Background: Infrared thermography (IRT) for fever screening systems was introduced in not only general hospitals, but also orthopedic hospitals as a countermeasure against the spread of coronavirus disease 2019 (COVID-19). Despite the widespread use of IRT, various results have shown low and high efficacies, so the utility of IRT is controversial, especially in cold climates. The aims of this study were to investigate the utility of IRT in screening for fever in a cold climate and to devise suitable fever screening in orthopedic surgery for COVID-19.
Methods: A total of 390 orthopedic surgery patients were enrolled to the outdoor group and 210 hospital staff members were enrolled to the indoor group. Thermographic temperature at the front of the face in the outdoor group was immediately measured after entering our hospital from a cold outdoor environment. Measurements for the indoor group were made after staying in the hospital (environmental temperature, 28 °C) for at least 5 h. Body temperature was then measured using an axillary thermometer >15 min later in both groups.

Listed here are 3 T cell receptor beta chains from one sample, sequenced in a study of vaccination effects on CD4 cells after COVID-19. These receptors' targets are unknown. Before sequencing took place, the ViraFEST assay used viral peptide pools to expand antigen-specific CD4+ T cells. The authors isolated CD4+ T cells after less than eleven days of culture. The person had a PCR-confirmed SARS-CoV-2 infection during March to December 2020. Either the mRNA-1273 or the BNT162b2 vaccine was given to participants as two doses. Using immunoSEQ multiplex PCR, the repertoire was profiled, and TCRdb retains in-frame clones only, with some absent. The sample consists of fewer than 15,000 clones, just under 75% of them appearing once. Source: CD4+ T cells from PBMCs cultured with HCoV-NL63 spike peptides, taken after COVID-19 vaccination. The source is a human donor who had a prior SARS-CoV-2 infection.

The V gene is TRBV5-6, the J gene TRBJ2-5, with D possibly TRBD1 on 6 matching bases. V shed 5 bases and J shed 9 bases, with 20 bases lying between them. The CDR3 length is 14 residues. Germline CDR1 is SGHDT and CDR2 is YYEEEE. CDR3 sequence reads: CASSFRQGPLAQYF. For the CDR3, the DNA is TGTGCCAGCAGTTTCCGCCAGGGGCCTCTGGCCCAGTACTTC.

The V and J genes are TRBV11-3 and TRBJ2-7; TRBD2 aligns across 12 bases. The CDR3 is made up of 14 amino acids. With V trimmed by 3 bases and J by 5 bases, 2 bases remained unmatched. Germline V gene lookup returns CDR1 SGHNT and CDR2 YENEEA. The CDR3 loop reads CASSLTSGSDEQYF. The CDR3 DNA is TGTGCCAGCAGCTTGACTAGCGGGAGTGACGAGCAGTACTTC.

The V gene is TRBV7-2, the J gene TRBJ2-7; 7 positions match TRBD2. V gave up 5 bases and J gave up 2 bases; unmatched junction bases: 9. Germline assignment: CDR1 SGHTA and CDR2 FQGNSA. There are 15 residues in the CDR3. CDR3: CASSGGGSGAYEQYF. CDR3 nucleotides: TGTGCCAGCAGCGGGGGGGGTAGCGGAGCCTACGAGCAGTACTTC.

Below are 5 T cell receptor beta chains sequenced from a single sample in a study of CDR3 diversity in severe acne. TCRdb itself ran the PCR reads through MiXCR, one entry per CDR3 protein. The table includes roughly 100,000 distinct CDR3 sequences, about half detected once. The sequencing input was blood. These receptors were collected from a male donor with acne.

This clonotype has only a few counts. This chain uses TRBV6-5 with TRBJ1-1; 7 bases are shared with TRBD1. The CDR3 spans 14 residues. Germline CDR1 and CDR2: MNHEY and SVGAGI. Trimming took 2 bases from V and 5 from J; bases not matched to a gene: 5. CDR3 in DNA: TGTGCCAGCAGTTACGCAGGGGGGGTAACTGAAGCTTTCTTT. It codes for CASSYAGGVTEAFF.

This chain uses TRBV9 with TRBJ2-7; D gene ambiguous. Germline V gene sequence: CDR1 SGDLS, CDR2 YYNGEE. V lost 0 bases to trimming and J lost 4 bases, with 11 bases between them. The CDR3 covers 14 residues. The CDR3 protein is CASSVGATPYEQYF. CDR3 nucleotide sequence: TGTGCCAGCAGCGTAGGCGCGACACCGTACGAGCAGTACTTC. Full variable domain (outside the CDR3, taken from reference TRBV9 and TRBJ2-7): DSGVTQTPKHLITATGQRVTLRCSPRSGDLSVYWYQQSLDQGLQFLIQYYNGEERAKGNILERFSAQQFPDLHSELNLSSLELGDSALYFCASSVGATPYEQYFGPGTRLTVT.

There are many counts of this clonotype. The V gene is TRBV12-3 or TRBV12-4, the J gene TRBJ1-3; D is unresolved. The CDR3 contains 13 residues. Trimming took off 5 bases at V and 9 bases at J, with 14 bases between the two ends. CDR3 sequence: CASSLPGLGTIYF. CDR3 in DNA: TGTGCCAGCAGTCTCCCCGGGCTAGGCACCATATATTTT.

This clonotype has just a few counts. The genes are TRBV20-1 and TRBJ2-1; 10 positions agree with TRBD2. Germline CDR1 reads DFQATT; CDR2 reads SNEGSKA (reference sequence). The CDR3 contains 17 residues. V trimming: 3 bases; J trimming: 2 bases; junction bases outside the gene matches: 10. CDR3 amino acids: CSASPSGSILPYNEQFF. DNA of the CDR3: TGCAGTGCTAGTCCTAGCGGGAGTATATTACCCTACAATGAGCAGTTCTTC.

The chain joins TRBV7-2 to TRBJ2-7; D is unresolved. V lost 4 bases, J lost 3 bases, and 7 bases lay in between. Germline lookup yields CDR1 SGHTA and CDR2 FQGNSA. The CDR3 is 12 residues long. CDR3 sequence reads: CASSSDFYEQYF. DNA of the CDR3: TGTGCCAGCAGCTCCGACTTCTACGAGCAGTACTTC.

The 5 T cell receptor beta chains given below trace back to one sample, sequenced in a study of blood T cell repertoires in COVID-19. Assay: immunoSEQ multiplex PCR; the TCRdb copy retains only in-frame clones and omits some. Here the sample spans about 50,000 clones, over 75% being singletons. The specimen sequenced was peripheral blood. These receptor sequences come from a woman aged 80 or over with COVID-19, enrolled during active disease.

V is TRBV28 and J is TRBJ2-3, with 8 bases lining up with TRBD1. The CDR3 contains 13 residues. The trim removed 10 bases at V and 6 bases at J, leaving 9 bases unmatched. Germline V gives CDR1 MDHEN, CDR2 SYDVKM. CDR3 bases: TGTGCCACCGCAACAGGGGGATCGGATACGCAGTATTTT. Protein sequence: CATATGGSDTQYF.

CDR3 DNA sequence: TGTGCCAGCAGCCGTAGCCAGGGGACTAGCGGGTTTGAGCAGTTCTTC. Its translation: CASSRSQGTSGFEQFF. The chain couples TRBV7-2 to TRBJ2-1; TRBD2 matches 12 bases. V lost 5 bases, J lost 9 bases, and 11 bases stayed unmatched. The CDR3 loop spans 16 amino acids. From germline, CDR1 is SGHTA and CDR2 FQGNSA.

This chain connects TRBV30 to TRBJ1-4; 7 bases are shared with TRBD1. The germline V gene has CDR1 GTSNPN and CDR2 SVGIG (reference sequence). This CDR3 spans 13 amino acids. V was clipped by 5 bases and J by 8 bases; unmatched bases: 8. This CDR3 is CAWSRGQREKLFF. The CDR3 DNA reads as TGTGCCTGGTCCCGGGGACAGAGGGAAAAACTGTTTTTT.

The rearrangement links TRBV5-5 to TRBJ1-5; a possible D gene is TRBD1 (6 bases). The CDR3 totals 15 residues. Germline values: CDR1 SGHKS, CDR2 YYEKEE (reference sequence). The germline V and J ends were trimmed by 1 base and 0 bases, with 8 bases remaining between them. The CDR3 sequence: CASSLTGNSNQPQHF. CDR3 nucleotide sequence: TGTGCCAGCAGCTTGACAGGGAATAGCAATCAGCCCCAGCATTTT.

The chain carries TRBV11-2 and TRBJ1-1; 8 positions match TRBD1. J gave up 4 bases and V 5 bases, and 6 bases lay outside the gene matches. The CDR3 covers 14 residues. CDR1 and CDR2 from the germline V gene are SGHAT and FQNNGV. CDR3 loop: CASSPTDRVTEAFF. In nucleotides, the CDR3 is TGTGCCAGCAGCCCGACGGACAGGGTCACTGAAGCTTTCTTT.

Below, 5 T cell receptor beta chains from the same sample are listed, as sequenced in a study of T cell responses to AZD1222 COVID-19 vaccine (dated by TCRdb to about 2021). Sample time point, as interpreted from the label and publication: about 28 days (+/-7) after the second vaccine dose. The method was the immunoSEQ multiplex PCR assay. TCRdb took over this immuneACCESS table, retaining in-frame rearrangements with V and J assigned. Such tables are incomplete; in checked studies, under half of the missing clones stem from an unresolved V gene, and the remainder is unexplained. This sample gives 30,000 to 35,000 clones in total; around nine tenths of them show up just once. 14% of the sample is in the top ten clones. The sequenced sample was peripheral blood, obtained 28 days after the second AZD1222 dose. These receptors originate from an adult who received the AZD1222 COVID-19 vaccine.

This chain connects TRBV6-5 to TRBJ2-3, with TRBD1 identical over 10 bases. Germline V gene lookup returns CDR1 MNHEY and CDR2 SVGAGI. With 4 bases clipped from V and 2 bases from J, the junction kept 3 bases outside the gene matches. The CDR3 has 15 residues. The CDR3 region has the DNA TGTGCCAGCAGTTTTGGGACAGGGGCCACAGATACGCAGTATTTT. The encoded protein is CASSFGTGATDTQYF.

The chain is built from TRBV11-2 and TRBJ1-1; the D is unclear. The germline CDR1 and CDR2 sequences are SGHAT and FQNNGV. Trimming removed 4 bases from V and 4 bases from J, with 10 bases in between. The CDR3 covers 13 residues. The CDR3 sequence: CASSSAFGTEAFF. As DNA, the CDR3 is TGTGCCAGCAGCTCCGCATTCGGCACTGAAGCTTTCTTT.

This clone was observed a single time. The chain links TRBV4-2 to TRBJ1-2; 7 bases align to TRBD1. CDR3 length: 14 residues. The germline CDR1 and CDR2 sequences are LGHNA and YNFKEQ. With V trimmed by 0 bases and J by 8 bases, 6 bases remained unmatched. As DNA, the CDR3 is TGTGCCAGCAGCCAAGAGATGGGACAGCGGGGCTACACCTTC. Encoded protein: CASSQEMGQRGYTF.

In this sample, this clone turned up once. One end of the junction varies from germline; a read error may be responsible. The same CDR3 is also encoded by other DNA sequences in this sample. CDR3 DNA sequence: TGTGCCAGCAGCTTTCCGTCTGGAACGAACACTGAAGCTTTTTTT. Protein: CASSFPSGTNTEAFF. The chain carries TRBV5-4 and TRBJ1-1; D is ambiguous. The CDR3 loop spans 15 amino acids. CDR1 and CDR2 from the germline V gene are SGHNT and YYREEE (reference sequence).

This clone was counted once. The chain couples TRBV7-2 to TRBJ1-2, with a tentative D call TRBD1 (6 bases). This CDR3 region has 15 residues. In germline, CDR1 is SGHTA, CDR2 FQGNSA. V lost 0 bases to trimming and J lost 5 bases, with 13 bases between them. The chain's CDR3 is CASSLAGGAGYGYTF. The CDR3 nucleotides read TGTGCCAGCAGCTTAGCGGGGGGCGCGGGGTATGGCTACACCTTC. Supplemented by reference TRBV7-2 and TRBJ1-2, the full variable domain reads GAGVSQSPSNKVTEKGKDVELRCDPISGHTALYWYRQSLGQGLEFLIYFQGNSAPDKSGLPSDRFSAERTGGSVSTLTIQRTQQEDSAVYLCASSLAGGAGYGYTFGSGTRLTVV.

Results: In the outdoor group, mean thermographic temperature was significantly lower than axillary temperature and IRT could not detect febrile patients with axillary temperatures >37.0 °C. Mean thermographic temperature was significantly lower in the outdoor group than in the indoor group. Sensitivity was 11.5% for the outdoor group, lower than that for the indoor group.
Conclusions: We verified that IRT was not accurate in a cold climate. IRT is inadequate as a screening method to accurately detect febrile individuals, so we believe that stricter countermeasures for second screening need to be employed to prevent nosocomial infections and disease clusters of COVID-19, even in orthopedic hospitals.